An interior node issues a non-posted request. The UnitID is that of the requester; the Source tag field and Sequence ID fields are assigned by the requester from its pool of available tags.
The host bridge examines the request and determines it is peer-to-peer. It reissues the request downstream on the appropriate chain. When it does this, it changes the UnitID to 0 (its own) and changes the Source Tag and Sequence ID fields to values from its own pool of available tags. All other fields are passed through unchanged.
The host bridge
track outstanding transactions so that when the response is returned, the original UnitID and Source Tag values can be restored when the response is reissued downstream to the original requester.
Upon return of a response from the target (bridge bit is clear), the bridge sends the response downstream on the chain containing the requester with the bridge bit set = 1, and UnitID and Source Tag restored. The bridge may then retire the transaction from its outstanding request queue.
The response (and data, if any) is claimed by the original requester based on the UnitID field and the fact the bridge bit = 1. It uses the Source Tag to determine the specific transaction which has been serviced.
Compatibility Chain Requests
Another peer-to-peer possibility is that an inbound directed request from an interior node (non-zero UnitID) targets a legacy device on the compatibility chain. If the host bridge supports a compatibility chain, it may
requests that don't target any other address space to that chain. Again, it
the UnitID, Source Tag (for non-posted requests), and Sequence ID field (if non-zero) with its own values. It also sets the Compat bit in the request it sends onto the compatibility chain. This informs all devices which see it that it should be forwarded downstream to the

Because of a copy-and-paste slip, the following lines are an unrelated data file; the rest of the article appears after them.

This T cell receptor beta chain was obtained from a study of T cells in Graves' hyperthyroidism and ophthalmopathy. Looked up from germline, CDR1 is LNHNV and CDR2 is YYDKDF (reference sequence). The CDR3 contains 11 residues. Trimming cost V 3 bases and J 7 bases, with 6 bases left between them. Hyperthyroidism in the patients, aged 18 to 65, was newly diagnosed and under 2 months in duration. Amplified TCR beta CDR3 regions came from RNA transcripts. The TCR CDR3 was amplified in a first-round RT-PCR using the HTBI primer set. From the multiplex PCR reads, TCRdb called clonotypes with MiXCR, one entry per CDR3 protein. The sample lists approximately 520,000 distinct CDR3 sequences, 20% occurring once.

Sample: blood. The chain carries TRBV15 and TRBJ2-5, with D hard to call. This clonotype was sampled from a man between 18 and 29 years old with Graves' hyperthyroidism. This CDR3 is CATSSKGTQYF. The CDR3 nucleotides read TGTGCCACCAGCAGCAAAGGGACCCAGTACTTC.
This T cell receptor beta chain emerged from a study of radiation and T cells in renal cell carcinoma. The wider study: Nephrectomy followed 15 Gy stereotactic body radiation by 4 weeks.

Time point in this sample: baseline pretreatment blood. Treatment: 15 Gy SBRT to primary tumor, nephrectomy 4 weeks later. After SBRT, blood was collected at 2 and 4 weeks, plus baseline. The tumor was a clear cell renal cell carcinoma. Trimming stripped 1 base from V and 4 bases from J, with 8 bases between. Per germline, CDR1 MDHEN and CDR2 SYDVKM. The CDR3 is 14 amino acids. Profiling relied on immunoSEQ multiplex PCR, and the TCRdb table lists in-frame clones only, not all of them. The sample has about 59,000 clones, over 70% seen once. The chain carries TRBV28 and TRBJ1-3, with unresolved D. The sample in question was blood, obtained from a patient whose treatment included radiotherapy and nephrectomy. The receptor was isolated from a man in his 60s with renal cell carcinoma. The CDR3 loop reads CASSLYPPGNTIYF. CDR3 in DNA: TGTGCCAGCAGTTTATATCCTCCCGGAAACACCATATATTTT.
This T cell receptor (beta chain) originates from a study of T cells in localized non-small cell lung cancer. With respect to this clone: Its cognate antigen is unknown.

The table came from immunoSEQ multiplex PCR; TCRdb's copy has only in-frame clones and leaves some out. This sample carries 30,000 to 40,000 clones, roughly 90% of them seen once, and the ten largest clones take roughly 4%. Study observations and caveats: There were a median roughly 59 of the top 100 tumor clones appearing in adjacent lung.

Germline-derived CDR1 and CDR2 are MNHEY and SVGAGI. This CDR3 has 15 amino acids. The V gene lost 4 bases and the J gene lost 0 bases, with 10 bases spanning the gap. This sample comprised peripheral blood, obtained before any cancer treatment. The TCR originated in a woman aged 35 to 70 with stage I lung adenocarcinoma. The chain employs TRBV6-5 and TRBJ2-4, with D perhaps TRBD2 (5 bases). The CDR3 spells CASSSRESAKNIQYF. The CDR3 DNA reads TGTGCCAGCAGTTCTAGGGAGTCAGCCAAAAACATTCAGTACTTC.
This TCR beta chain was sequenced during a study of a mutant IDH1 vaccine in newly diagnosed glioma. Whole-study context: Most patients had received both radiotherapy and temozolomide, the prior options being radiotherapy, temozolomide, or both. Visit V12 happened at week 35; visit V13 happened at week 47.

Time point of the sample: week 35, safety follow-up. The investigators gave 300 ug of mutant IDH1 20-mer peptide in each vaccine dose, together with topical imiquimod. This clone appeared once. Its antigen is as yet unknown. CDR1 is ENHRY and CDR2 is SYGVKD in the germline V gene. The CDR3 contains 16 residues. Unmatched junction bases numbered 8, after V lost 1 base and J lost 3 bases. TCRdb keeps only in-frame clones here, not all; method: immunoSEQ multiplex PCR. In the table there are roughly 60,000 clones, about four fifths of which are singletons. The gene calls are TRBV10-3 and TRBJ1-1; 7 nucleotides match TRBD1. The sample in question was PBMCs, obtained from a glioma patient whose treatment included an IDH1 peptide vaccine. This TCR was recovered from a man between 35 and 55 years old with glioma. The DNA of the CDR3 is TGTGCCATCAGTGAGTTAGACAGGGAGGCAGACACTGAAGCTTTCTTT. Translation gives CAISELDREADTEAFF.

decoder (compatibility bridge).
If the original request was non-posted, the host bridge will again track the outstanding request so it can restore the original UnitID and Source Tag information in the response packet it sends to the original requester.
If the host bridge does not recognize the address carried by an inbound directed request from an interior node and doesn't support a compatibility chain, the packet will be rejected in a similiar way to any other end-of-chain error. Posted requests are dropped (they may be reported as end-of-chain errors); non-posted requests cause the return of a Target Done or Read response with Error and NXA error bits set; for read requests, all requested data is returned (driven to value of FFh).
Responses Received By The Host Bridge
When a response is received by a host bridge, either the bridge bit is set or it is not.
Response With Bridge Bit = 1
A response with the bridge bit set always originates at a host bridge. If one is
by a host bridge, it means that another host bridge in a double-hosted chain attempted to respond to an interior node and the node failed to claim it. In this case, it
to the end of the chain where it will be handled as an end-of-chain error by the other host bridge. The response is dropped, and the receiving host bridge may log it as an end-of-chain error. Refer to Chapter 10, entitled "Error Detection And Handling," on page 229 for a discussion of error handling.
Response With Bridge Bit = 0
Responses arriving at a host bridge with the bridge bit cleared belong to the host bridge. The Target Done or Read response/data is being returned in response to a non-posted request issued by this host. Devices are required to track all of their outstanding requests (those requiring responses), so the bridge simply uses the Source Tag field in the response to determine which transaction is being serviced. In the event a response returns with the bridge bit clear, but the response Source Tag doesn't match any outstanding transactions, the node may log the error and report it.